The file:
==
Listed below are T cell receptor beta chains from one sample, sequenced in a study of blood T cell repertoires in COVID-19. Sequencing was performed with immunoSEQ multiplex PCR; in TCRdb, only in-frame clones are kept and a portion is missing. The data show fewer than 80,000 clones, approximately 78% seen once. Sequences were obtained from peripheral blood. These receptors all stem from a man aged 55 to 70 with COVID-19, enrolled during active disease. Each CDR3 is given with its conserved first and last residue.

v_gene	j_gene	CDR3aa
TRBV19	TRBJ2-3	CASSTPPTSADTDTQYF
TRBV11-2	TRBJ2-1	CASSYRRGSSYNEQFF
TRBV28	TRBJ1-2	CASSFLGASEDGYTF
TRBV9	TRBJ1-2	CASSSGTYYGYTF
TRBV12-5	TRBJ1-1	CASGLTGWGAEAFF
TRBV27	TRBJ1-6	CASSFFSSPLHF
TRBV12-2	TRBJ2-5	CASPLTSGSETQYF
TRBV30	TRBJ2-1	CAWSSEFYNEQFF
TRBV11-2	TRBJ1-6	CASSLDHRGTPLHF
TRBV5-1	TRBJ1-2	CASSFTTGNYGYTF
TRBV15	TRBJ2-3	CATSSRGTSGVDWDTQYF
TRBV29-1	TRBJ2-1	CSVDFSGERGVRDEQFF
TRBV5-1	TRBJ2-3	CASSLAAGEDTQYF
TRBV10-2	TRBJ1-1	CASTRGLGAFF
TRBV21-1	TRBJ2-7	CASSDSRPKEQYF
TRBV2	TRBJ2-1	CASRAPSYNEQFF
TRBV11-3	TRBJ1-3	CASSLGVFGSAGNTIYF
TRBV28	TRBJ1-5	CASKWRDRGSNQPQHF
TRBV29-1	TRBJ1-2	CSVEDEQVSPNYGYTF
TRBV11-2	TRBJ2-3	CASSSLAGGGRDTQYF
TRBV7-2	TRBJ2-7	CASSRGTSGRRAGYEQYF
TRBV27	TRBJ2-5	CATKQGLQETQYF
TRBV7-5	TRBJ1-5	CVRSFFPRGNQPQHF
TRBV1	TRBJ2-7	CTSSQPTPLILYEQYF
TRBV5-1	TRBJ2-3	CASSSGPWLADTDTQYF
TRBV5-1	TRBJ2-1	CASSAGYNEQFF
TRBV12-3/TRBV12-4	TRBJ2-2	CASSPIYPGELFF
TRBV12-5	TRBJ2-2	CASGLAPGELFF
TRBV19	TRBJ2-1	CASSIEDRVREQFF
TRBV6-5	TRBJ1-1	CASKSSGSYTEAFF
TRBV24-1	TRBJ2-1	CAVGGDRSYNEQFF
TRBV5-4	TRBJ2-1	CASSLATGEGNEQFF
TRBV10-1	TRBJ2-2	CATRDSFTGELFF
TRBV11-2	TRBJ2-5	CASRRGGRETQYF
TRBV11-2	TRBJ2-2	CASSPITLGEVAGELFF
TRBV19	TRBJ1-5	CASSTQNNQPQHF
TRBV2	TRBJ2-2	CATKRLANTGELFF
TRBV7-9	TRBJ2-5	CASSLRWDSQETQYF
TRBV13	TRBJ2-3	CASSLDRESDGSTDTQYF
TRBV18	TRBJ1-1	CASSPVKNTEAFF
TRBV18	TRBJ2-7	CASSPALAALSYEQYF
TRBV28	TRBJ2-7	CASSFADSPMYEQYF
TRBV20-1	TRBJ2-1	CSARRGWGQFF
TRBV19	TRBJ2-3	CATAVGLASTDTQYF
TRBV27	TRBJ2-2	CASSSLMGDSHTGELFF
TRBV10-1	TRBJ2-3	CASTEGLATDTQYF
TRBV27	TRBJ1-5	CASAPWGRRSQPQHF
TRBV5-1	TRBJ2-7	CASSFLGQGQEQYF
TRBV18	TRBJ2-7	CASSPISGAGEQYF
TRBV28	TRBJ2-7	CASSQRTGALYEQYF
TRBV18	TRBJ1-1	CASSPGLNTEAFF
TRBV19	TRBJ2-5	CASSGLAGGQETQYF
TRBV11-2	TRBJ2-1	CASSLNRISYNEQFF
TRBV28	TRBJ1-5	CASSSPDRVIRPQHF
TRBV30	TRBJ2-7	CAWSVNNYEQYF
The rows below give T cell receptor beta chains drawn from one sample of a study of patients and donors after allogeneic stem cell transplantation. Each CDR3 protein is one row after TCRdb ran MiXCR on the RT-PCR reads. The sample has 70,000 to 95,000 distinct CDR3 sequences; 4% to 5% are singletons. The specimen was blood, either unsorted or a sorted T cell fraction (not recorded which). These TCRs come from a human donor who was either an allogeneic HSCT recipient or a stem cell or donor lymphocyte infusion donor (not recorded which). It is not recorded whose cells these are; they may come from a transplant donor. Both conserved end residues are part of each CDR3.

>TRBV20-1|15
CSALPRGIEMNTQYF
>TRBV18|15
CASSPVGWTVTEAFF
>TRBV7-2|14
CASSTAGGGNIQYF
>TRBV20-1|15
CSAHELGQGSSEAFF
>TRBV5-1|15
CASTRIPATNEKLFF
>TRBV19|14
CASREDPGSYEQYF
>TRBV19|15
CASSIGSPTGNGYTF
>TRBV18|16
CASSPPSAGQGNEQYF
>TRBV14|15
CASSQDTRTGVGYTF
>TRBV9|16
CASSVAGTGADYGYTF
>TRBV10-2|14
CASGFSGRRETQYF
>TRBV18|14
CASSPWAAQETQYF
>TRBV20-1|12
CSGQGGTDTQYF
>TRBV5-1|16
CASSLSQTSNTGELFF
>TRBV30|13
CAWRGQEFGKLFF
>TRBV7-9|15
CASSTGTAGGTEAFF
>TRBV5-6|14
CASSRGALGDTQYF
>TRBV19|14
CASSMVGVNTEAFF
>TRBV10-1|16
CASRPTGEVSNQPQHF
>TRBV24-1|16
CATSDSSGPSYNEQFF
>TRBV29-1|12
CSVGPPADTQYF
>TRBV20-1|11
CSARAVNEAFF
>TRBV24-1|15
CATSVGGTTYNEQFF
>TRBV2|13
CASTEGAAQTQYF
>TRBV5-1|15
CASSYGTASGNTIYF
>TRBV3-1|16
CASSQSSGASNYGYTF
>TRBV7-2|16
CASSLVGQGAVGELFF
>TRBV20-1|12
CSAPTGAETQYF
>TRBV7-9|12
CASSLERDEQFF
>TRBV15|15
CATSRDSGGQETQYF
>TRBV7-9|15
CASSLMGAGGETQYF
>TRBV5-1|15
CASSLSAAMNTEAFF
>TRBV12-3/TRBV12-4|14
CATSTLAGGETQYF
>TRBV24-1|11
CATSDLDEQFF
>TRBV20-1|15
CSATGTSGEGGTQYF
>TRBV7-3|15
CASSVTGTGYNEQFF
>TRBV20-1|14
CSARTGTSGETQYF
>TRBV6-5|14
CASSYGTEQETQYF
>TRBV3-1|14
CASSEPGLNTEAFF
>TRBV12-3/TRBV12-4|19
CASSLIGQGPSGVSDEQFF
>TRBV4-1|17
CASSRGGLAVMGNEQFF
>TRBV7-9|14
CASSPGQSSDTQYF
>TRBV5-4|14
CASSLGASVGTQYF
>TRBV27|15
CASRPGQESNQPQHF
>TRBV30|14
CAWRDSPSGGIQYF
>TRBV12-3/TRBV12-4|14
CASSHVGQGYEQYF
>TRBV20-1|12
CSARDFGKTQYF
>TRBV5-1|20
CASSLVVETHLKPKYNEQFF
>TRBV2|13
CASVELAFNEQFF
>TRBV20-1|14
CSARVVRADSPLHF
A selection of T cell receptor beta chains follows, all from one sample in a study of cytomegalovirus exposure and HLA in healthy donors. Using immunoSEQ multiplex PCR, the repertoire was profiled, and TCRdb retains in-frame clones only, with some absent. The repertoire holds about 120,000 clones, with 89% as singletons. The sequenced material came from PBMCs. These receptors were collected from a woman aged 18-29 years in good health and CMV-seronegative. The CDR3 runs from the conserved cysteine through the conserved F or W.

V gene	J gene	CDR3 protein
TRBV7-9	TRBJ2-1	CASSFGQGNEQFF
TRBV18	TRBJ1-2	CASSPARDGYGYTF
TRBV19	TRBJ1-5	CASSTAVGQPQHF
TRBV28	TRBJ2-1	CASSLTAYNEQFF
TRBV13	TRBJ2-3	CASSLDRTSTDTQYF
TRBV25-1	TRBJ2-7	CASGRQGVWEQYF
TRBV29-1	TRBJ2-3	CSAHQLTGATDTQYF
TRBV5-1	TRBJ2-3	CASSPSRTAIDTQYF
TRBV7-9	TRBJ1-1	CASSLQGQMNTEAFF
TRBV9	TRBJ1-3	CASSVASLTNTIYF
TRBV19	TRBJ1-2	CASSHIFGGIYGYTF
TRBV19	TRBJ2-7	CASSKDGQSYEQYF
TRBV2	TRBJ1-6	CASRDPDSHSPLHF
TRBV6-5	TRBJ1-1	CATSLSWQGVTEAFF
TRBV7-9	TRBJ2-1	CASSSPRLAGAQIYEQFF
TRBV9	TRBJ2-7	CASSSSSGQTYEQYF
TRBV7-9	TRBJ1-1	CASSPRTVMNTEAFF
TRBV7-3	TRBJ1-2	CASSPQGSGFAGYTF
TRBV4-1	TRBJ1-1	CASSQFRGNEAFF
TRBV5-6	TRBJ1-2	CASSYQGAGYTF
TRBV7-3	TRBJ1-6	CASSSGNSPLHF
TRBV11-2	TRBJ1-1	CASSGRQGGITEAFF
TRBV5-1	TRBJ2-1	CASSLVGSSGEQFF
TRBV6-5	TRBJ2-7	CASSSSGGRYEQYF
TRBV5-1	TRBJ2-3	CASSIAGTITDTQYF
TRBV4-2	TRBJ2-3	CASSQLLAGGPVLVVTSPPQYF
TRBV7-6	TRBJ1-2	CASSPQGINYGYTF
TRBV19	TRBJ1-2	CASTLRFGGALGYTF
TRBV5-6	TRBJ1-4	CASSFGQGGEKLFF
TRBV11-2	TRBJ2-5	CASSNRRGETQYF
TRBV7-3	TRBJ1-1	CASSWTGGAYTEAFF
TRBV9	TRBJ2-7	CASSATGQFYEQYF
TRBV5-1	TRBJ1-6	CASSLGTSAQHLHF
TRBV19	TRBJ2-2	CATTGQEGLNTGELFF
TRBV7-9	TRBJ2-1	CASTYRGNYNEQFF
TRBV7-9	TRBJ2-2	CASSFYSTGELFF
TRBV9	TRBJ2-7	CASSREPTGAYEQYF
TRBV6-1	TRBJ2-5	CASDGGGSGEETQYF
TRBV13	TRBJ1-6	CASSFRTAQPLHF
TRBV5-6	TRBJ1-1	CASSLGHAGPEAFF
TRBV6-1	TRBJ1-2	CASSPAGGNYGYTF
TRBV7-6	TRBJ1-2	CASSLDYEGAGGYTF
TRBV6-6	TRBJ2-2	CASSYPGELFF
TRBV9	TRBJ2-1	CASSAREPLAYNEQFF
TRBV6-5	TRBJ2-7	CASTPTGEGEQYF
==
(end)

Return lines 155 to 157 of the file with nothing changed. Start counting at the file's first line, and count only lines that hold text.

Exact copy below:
>TRBV2|13
CASVELAFNEQFF
>TRBV20-1|14